Public Comments for: HB619 - Controlled substances; substance shall not include mere residue that is not a usable quantity, etc.
Simply put, it's cruel and unusual to give someone 10 years in prison for possessing a microdose that couldn't get a mouse high. It's really quite possible that there is a detectable amount of drugs on the currency in the wallets of those members of the committee reading this testimony. Are these people really so evil that you should allow this draconian law to continue?
SAARA of Virginia is in full support of this bill
As a Registered Peer Recovery Specialist and as a Peer Specialist Trainer, I know it is critical that people with current and prior drug offenses be allowed to work on their recovery in the community and be able to avail themselves of treatment of their substance use (and often co-occurring mental health) disorders rather than face jail time and the limited access to recovery services while incarcerated. Jails and prisons are not and should not be considered treatment centers.
I whole heartedly support you TO REDUCE DRUG POSSESSION CHARGES FROM A FELONY TO A MISDEMEANOR Six big things reclassifying possession of drugs from a felony to a misdemeanor can do: 1) Save taxpayer dollars 2) Safely reduce incarceration 3) Invest in alternatives to prison, including drug treatment 4) Keep families together 5) Improve police-community relations 6) Let people work in jobs they're best at, improving the local tax base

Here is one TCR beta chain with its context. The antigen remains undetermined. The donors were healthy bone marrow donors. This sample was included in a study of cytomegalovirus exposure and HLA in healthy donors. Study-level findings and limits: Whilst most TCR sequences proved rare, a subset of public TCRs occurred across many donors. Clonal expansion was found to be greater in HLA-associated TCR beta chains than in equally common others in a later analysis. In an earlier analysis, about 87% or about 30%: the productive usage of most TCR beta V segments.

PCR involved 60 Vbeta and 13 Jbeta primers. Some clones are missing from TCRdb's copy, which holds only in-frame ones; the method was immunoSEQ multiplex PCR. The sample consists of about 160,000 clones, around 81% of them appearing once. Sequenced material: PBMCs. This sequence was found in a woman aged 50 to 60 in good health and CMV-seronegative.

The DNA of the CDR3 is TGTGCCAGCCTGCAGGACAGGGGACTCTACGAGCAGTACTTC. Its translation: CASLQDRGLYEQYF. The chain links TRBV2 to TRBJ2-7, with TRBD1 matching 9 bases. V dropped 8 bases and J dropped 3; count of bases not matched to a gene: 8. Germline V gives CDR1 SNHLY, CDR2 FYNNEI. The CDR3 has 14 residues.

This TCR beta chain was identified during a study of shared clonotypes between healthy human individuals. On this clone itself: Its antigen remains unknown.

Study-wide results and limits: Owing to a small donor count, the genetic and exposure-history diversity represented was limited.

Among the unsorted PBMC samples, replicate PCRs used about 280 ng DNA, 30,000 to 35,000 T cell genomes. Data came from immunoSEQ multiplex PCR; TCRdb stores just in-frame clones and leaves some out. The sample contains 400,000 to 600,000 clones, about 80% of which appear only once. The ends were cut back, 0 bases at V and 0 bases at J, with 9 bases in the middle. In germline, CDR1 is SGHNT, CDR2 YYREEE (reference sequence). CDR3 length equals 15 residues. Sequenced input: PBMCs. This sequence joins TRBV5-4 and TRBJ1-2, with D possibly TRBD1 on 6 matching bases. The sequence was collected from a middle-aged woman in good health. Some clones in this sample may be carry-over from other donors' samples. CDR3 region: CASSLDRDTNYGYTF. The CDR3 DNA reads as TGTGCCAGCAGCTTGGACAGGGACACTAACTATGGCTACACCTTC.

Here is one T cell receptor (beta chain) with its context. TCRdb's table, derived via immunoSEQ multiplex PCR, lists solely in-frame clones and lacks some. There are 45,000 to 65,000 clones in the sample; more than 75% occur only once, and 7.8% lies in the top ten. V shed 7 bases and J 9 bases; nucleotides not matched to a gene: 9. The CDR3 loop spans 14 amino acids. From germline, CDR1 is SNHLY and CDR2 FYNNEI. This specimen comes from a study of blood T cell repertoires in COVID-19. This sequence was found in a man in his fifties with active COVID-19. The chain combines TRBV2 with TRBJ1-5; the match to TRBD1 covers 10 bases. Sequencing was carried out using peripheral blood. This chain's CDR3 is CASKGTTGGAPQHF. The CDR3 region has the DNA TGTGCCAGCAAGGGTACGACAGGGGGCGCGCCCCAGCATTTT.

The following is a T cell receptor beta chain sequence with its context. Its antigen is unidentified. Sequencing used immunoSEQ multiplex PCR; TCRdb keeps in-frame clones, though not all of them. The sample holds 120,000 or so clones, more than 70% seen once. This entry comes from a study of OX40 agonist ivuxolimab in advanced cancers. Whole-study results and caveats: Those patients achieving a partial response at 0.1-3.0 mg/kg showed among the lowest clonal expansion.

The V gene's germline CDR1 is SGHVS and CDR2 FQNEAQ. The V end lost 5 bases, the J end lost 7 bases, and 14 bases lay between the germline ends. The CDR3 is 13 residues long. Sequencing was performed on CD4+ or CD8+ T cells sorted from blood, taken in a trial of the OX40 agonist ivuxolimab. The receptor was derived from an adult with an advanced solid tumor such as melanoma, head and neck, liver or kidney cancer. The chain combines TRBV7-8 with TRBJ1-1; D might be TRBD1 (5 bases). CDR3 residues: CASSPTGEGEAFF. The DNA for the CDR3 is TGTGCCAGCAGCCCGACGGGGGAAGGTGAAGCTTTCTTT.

HB612 -- Support. Class 1 misdemeanor punishment is more than sufficient for punitive purposes and does not civilly disable people via a felony conviction. HB619 -- Support. It is entirely possible that an individual could be in possession of drug paraphernalia with drug residue on it and never have possessed the drugs themselves. This bill addressed that scenario and forecloses a wrongful conviction on that basis. HB797 -- People in prison are paid pennies on the dollar for their work, and they owe non-waivable court costs on their release. Simple fairness calls for at least giving them the fair value of their wage as an offset against costs that are assessed regardless of indigency or degree of culpability. A basic human-rights measure. HB799 -- At the pennies on the dollar that people in prison are paid, it is impossible for them to make a meaningful effort to pay court costs. It is unfair to compound their regressive taxation by charging them interest for nonpayment that is by definition beyond their control.